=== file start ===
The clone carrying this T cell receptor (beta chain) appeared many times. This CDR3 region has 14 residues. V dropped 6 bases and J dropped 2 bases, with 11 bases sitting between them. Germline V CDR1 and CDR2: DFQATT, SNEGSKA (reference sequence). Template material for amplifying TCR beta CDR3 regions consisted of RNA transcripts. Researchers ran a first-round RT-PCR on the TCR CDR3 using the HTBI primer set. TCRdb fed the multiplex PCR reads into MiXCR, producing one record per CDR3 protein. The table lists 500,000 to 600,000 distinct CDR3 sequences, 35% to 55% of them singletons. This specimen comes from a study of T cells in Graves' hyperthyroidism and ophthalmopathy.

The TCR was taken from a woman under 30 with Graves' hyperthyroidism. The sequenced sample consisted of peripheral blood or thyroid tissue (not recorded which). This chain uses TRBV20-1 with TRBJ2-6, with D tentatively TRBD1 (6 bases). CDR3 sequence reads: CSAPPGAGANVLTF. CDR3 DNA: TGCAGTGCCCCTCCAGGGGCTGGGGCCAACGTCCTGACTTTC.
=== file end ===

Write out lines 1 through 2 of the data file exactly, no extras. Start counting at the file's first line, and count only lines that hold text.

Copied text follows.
The clone carrying this T cell receptor (beta chain) appeared many times. This CDR3 region has 14 residues. V dropped 6 bases and J dropped 2 bases, with 11 bases sitting between them. Germline V CDR1 and CDR2: DFQATT, SNEGSKA (reference sequence). Template material for amplifying TCR beta CDR3 regions consisted of RNA transcripts. Researchers ran a first-round RT-PCR on the TCR CDR3 using the HTBI primer set. TCRdb fed the multiplex PCR reads into MiXCR, producing one record per CDR3 protein. The table lists 500,000 to 600,000 distinct CDR3 sequences, 35% to 55% of them singletons. This specimen comes from a study of T cells in Graves' hyperthyroidism and ophthalmopathy.

The TCR was taken from a woman under 30 with Graves' hyperthyroidism. The sequenced sample consisted of peripheral blood or thyroid tissue (not recorded which). This chain uses TRBV20-1 with TRBJ2-6, with D tentatively TRBD1 (6 bases). CDR3 sequence reads: CSAPPGAGANVLTF. CDR3 DNA: TGCAGTGCCCCTCCAGGGGCTGGGGCCAACGTCCTGACTTTC.